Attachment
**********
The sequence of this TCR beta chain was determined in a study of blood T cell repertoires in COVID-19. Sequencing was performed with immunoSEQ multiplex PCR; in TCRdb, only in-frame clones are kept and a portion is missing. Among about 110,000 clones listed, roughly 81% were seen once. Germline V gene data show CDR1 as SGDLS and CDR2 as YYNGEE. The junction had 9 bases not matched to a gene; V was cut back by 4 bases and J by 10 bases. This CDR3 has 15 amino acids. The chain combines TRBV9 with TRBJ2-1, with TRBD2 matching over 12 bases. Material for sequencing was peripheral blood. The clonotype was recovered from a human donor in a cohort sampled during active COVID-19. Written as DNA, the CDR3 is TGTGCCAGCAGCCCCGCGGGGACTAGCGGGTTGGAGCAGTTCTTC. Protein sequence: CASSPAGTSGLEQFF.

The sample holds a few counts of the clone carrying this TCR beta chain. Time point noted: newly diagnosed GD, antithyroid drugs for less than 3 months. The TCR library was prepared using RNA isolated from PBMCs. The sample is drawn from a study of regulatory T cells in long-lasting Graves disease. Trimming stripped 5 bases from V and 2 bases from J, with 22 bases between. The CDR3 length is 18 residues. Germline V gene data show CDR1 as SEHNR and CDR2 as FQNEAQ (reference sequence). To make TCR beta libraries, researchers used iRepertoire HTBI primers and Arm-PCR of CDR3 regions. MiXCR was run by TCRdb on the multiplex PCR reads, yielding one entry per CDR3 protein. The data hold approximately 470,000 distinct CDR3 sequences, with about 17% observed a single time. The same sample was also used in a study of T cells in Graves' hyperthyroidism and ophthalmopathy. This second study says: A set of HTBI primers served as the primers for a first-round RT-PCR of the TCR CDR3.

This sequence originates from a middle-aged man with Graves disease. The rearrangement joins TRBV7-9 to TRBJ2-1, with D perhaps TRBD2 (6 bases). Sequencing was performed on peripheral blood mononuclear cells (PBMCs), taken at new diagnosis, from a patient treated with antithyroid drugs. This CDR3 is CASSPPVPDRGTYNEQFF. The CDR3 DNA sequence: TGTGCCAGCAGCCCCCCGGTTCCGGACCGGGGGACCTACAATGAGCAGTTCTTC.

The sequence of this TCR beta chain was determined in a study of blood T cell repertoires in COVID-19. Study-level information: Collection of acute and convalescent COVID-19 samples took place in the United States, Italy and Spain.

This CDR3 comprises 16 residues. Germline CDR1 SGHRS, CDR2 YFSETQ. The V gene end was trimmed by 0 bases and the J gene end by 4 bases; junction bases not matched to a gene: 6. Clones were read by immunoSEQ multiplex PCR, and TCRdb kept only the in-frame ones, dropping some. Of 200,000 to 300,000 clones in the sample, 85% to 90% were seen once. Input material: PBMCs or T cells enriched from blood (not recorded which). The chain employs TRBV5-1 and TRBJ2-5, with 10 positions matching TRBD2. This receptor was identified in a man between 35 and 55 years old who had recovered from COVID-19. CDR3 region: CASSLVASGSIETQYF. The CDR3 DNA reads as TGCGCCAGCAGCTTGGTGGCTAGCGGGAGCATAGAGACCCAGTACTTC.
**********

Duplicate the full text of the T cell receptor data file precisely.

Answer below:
The sequence of this TCR beta chain was determined in a study of blood T cell repertoires in COVID-19. Sequencing was performed with immunoSEQ multiplex PCR; in TCRdb, only in-frame clones are kept and a portion is missing. Among about 110,000 clones listed, roughly 81% were seen once. Germline V gene data show CDR1 as SGDLS and CDR2 as YYNGEE. The junction had 9 bases not matched to a gene; V was cut back by 4 bases and J by 10 bases. This CDR3 has 15 amino acids. The chain combines TRBV9 with TRBJ2-1, with TRBD2 matching over 12 bases. Material for sequencing was peripheral blood. The clonotype was recovered from a human donor in a cohort sampled during active COVID-19. Written as DNA, the CDR3 is TGTGCCAGCAGCCCCGCGGGGACTAGCGGGTTGGAGCAGTTCTTC. Protein sequence: CASSPAGTSGLEQFF.

The sample holds a few counts of the clone carrying this TCR beta chain. Time point noted: newly diagnosed GD, antithyroid drugs for less than 3 months. The TCR library was prepared using RNA isolated from PBMCs. The sample is drawn from a study of regulatory T cells in long-lasting Graves disease. Trimming stripped 5 bases from V and 2 bases from J, with 22 bases between. The CDR3 length is 18 residues. Germline V gene data show CDR1 as SEHNR and CDR2 as FQNEAQ (reference sequence). To make TCR beta libraries, researchers used iRepertoire HTBI primers and Arm-PCR of CDR3 regions. MiXCR was run by TCRdb on the multiplex PCR reads, yielding one entry per CDR3 protein. The data hold approximately 470,000 distinct CDR3 sequences, with about 17% observed a single time. The same sample was also used in a study of T cells in Graves' hyperthyroidism and ophthalmopathy. This second study says: A set of HTBI primers served as the primers for a first-round RT-PCR of the TCR CDR3.

This sequence originates from a middle-aged man with Graves disease. The rearrangement joins TRBV7-9 to TRBJ2-1, with D perhaps TRBD2 (6 bases). Sequencing was performed on peripheral blood mononuclear cells (PBMCs), taken at new diagnosis, from a patient treated with antithyroid drugs. This CDR3 is CASSPPVPDRGTYNEQFF. The CDR3 DNA sequence: TGTGCCAGCAGCCCCCCGGTTCCGGACCGGGGGACCTACAATGAGCAGTTCTTC.

The sequence of this TCR beta chain was determined in a study of blood T cell repertoires in COVID-19. Study-level information: Collection of acute and convalescent COVID-19 samples took place in the United States, Italy and Spain.

This CDR3 comprises 16 residues. Germline CDR1 SGHRS, CDR2 YFSETQ. The V gene end was trimmed by 0 bases and the J gene end by 4 bases; junction bases not matched to a gene: 6. Clones were read by immunoSEQ multiplex PCR, and TCRdb kept only the in-frame ones, dropping some. Of 200,000 to 300,000 clones in the sample, 85% to 90% were seen once. Input material: PBMCs or T cells enriched from blood (not recorded which). The chain employs TRBV5-1 and TRBJ2-5, with 10 positions matching TRBD2. This receptor was identified in a man between 35 and 55 years old who had recovered from COVID-19. CDR3 region: CASSLVASGSIETQYF. The CDR3 DNA reads as TGCGCCAGCAGCTTGGTGGCTAGCGGGAGCATAGAGACCCAGTACTTC.